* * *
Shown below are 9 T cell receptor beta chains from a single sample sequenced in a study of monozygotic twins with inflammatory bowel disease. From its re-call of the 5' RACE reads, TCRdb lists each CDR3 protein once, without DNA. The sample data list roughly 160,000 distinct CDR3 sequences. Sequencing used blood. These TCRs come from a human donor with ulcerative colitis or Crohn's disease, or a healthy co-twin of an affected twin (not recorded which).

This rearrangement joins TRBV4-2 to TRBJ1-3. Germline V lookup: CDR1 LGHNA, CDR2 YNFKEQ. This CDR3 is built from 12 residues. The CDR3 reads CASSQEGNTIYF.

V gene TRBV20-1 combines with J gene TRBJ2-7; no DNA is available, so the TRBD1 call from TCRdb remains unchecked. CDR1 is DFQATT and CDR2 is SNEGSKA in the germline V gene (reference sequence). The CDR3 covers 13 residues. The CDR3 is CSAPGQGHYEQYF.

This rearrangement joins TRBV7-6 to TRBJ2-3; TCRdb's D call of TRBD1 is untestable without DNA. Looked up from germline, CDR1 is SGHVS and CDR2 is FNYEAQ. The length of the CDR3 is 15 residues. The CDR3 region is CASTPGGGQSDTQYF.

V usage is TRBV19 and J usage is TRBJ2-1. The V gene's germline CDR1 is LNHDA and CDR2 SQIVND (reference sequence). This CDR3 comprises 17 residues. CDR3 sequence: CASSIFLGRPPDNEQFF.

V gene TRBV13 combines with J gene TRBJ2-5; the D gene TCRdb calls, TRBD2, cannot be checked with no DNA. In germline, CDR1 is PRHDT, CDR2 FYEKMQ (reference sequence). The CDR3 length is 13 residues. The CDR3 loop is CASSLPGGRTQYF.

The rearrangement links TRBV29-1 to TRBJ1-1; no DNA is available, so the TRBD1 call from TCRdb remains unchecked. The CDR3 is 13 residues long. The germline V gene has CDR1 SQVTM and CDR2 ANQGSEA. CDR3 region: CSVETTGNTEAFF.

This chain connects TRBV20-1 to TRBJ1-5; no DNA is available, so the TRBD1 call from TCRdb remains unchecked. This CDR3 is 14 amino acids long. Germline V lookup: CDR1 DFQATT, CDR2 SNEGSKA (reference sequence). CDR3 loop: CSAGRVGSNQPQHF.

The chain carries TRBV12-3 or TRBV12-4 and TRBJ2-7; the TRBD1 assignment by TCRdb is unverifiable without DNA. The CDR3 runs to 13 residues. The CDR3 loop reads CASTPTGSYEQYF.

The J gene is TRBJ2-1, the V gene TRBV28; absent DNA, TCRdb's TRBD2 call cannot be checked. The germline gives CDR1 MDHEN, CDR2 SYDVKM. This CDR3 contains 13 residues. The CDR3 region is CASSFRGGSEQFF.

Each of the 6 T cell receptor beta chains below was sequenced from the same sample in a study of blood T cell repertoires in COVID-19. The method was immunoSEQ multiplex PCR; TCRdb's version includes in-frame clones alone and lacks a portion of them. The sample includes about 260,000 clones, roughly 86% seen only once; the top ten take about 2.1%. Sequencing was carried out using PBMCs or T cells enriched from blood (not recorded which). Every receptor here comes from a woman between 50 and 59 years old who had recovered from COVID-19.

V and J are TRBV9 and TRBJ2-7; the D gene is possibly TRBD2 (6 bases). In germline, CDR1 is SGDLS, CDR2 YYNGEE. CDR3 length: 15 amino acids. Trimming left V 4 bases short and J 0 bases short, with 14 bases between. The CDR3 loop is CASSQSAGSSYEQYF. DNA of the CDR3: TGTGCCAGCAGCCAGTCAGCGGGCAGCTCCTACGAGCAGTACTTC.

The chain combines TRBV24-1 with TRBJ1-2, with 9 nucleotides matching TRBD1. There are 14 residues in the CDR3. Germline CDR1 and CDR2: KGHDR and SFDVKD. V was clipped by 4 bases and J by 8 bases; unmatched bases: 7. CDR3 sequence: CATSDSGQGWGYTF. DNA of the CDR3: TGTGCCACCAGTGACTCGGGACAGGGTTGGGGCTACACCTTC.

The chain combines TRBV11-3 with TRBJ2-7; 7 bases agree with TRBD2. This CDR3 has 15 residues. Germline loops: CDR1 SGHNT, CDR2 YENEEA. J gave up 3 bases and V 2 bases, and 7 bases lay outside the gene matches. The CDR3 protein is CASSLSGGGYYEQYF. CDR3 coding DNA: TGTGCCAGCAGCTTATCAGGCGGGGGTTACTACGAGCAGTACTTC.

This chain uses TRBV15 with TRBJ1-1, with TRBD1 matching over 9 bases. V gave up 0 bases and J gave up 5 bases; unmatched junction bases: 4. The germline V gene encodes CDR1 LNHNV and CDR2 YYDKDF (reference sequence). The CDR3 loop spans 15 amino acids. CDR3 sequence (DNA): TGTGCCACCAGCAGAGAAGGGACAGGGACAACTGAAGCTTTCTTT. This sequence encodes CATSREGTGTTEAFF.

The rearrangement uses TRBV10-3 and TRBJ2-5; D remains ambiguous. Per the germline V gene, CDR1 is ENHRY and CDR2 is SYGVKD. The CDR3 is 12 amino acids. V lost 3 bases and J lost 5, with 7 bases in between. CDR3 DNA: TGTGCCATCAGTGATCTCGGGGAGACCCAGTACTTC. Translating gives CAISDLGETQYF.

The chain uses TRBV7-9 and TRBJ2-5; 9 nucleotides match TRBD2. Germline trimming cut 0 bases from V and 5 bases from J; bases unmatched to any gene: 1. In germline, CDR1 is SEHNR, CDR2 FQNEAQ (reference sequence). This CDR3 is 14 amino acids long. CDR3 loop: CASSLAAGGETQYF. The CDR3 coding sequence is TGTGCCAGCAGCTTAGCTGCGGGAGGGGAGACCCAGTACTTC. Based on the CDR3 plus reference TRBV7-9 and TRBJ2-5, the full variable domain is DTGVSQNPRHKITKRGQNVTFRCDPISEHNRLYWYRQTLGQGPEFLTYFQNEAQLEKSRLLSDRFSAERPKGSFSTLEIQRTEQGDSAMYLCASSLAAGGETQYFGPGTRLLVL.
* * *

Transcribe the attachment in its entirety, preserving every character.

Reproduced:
Shown below are 9 T cell receptor beta chains from a single sample sequenced in a study of monozygotic twins with inflammatory bowel disease. From its re-call of the 5' RACE reads, TCRdb lists each CDR3 protein once, without DNA. The sample data list roughly 160,000 distinct CDR3 sequences. Sequencing used blood. These TCRs come from a human donor with ulcerative colitis or Crohn's disease, or a healthy co-twin of an affected twin (not recorded which).

This rearrangement joins TRBV4-2 to TRBJ1-3. Germline V lookup: CDR1 LGHNA, CDR2 YNFKEQ. This CDR3 is built from 12 residues. The CDR3 reads CASSQEGNTIYF.

V gene TRBV20-1 combines with J gene TRBJ2-7; no DNA is available, so the TRBD1 call from TCRdb remains unchecked. CDR1 is DFQATT and CDR2 is SNEGSKA in the germline V gene (reference sequence). The CDR3 covers 13 residues. The CDR3 is CSAPGQGHYEQYF.

This rearrangement joins TRBV7-6 to TRBJ2-3; TCRdb's D call of TRBD1 is untestable without DNA. Looked up from germline, CDR1 is SGHVS and CDR2 is FNYEAQ. The length of the CDR3 is 15 residues. The CDR3 region is CASTPGGGQSDTQYF.

V usage is TRBV19 and J usage is TRBJ2-1. The V gene's germline CDR1 is LNHDA and CDR2 SQIVND (reference sequence). This CDR3 comprises 17 residues. CDR3 sequence: CASSIFLGRPPDNEQFF.

V gene TRBV13 combines with J gene TRBJ2-5; the D gene TCRdb calls, TRBD2, cannot be checked with no DNA. In germline, CDR1 is PRHDT, CDR2 FYEKMQ (reference sequence). The CDR3 length is 13 residues. The CDR3 loop is CASSLPGGRTQYF.

The rearrangement links TRBV29-1 to TRBJ1-1; no DNA is available, so the TRBD1 call from TCRdb remains unchecked. The CDR3 is 13 residues long. The germline V gene has CDR1 SQVTM and CDR2 ANQGSEA. CDR3 region: CSVETTGNTEAFF.

This chain connects TRBV20-1 to TRBJ1-5; no DNA is available, so the TRBD1 call from TCRdb remains unchecked. This CDR3 is 14 amino acids long. Germline V lookup: CDR1 DFQATT, CDR2 SNEGSKA (reference sequence). CDR3 loop: CSAGRVGSNQPQHF.

The chain carries TRBV12-3 or TRBV12-4 and TRBJ2-7; the TRBD1 assignment by TCRdb is unverifiable without DNA. The CDR3 runs to 13 residues. The CDR3 loop reads CASTPTGSYEQYF.

The J gene is TRBJ2-1, the V gene TRBV28; absent DNA, TCRdb's TRBD2 call cannot be checked. The germline gives CDR1 MDHEN, CDR2 SYDVKM. This CDR3 contains 13 residues. The CDR3 region is CASSFRGGSEQFF.

Each of the 6 T cell receptor beta chains below was sequenced from the same sample in a study of blood T cell repertoires in COVID-19. The method was immunoSEQ multiplex PCR; TCRdb's version includes in-frame clones alone and lacks a portion of them. The sample includes about 260,000 clones, roughly 86% seen only once; the top ten take about 2.1%. Sequencing was carried out using PBMCs or T cells enriched from blood (not recorded which). Every receptor here comes from a woman between 50 and 59 years old who had recovered from COVID-19.

V and J are TRBV9 and TRBJ2-7; the D gene is possibly TRBD2 (6 bases). In germline, CDR1 is SGDLS, CDR2 YYNGEE. CDR3 length: 15 amino acids. Trimming left V 4 bases short and J 0 bases short, with 14 bases between. The CDR3 loop is CASSQSAGSSYEQYF. DNA of the CDR3: TGTGCCAGCAGCCAGTCAGCGGGCAGCTCCTACGAGCAGTACTTC.

The chain combines TRBV24-1 with TRBJ1-2, with 9 nucleotides matching TRBD1. There are 14 residues in the CDR3. Germline CDR1 and CDR2: KGHDR and SFDVKD. V was clipped by 4 bases and J by 8 bases; unmatched bases: 7. CDR3 sequence: CATSDSGQGWGYTF. DNA of the CDR3: TGTGCCACCAGTGACTCGGGACAGGGTTGGGGCTACACCTTC.

The chain combines TRBV11-3 with TRBJ2-7; 7 bases agree with TRBD2. This CDR3 has 15 residues. Germline loops: CDR1 SGHNT, CDR2 YENEEA. J gave up 3 bases and V 2 bases, and 7 bases lay outside the gene matches. The CDR3 protein is CASSLSGGGYYEQYF. CDR3 coding DNA: TGTGCCAGCAGCTTATCAGGCGGGGGTTACTACGAGCAGTACTTC.

This chain uses TRBV15 with TRBJ1-1, with TRBD1 matching over 9 bases. V gave up 0 bases and J gave up 5 bases; unmatched junction bases: 4. The germline V gene encodes CDR1 LNHNV and CDR2 YYDKDF (reference sequence). The CDR3 loop spans 15 amino acids. CDR3 sequence (DNA): TGTGCCACCAGCAGAGAAGGGACAGGGACAACTGAAGCTTTCTTT. This sequence encodes CATSREGTGTTEAFF.

The rearrangement uses TRBV10-3 and TRBJ2-5; D remains ambiguous. Per the germline V gene, CDR1 is ENHRY and CDR2 is SYGVKD. The CDR3 is 12 amino acids. V lost 3 bases and J lost 5, with 7 bases in between. CDR3 DNA: TGTGCCATCAGTGATCTCGGGGAGACCCAGTACTTC. Translating gives CAISDLGETQYF.

The chain uses TRBV7-9 and TRBJ2-5; 9 nucleotides match TRBD2. Germline trimming cut 0 bases from V and 5 bases from J; bases unmatched to any gene: 1. In germline, CDR1 is SEHNR, CDR2 FQNEAQ (reference sequence). This CDR3 is 14 amino acids long. CDR3 loop: CASSLAAGGETQYF. The CDR3 coding sequence is TGTGCCAGCAGCTTAGCTGCGGGAGGGGAGACCCAGTACTTC. Based on the CDR3 plus reference TRBV7-9 and TRBJ2-5, the full variable domain is DTGVSQNPRHKITKRGQNVTFRCDPISEHNRLYWYRQTLGQGPEFLTYFQNEAQLEKSRLLSDRFSAERPKGSFSTLEIQRTEQGDSAMYLCASSLAAGGETQYFGPGTRLLVL.